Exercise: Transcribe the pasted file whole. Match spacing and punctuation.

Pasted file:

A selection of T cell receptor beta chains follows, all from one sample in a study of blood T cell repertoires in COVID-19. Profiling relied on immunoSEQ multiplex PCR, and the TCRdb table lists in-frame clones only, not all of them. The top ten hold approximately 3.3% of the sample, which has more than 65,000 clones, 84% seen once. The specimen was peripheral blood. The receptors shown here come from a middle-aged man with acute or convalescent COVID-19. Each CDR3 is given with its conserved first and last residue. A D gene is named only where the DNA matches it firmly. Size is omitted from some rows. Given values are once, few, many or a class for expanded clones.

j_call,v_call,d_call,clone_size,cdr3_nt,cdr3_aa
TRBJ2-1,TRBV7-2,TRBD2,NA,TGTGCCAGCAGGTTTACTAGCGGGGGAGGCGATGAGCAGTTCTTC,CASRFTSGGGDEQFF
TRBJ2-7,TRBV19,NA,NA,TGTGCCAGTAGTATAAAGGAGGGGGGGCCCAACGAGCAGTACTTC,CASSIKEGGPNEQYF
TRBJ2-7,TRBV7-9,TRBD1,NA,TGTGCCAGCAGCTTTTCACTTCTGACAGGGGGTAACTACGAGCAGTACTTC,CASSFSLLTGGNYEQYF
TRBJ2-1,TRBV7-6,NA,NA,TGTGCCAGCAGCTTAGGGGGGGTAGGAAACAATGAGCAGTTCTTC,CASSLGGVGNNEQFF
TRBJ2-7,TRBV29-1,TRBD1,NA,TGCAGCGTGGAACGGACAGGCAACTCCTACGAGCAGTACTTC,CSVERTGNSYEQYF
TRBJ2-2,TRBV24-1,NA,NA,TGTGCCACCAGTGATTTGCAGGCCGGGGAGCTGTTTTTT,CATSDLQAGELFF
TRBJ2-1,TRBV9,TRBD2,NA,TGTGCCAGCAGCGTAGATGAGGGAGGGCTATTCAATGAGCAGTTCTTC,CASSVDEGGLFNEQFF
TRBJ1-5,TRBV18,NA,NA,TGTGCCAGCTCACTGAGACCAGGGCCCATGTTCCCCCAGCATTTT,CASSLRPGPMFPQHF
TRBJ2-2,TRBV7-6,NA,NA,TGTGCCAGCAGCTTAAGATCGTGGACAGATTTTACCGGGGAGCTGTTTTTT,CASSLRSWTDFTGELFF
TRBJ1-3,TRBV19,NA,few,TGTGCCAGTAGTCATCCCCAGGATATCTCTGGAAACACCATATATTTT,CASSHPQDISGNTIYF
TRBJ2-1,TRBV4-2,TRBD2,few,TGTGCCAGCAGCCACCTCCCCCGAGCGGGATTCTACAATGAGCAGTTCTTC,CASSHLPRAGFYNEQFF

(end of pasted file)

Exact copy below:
A selection of T cell receptor beta chains follows, all from one sample in a study of blood T cell repertoires in COVID-19. Profiling relied on immunoSEQ multiplex PCR, and the TCRdb table lists in-frame clones only, not all of them. The top ten hold approximately 3.3% of the sample, which has more than 65,000 clones, 84% seen once. The specimen was peripheral blood. The receptors shown here come from a middle-aged man with acute or convalescent COVID-19. Each CDR3 is given with its conserved first and last residue. A D gene is named only where the DNA matches it firmly. Size is omitted from some rows. Given values are once, few, many or a class for expanded clones.

j_call,v_call,d_call,clone_size,cdr3_nt,cdr3_aa
TRBJ2-1,TRBV7-2,TRBD2,NA,TGTGCCAGCAGGTTTACTAGCGGGGGAGGCGATGAGCAGTTCTTC,CASRFTSGGGDEQFF
TRBJ2-7,TRBV19,NA,NA,TGTGCCAGTAGTATAAAGGAGGGGGGGCCCAACGAGCAGTACTTC,CASSIKEGGPNEQYF
TRBJ2-7,TRBV7-9,TRBD1,NA,TGTGCCAGCAGCTTTTCACTTCTGACAGGGGGTAACTACGAGCAGTACTTC,CASSFSLLTGGNYEQYF
TRBJ2-1,TRBV7-6,NA,NA,TGTGCCAGCAGCTTAGGGGGGGTAGGAAACAATGAGCAGTTCTTC,CASSLGGVGNNEQFF
TRBJ2-7,TRBV29-1,TRBD1,NA,TGCAGCGTGGAACGGACAGGCAACTCCTACGAGCAGTACTTC,CSVERTGNSYEQYF
TRBJ2-2,TRBV24-1,NA,NA,TGTGCCACCAGTGATTTGCAGGCCGGGGAGCTGTTTTTT,CATSDLQAGELFF
TRBJ2-1,TRBV9,TRBD2,NA,TGTGCCAGCAGCGTAGATGAGGGAGGGCTATTCAATGAGCAGTTCTTC,CASSVDEGGLFNEQFF
TRBJ1-5,TRBV18,NA,NA,TGTGCCAGCTCACTGAGACCAGGGCCCATGTTCCCCCAGCATTTT,CASSLRPGPMFPQHF
TRBJ2-2,TRBV7-6,NA,NA,TGTGCCAGCAGCTTAAGATCGTGGACAGATTTTACCGGGGAGCTGTTTTTT,CASSLRSWTDFTGELFF
TRBJ1-3,TRBV19,NA,few,TGTGCCAGTAGTCATCCCCAGGATATCTCTGGAAACACCATATATTTT,CASSHPQDISGNTIYF
TRBJ2-1,TRBV4-2,TRBD2,few,TGTGCCAGCAGCCACCTCCCCCGAGCGGGATTCTACAATGAGCAGTTCTTC,CASSHLPRAGFYNEQFF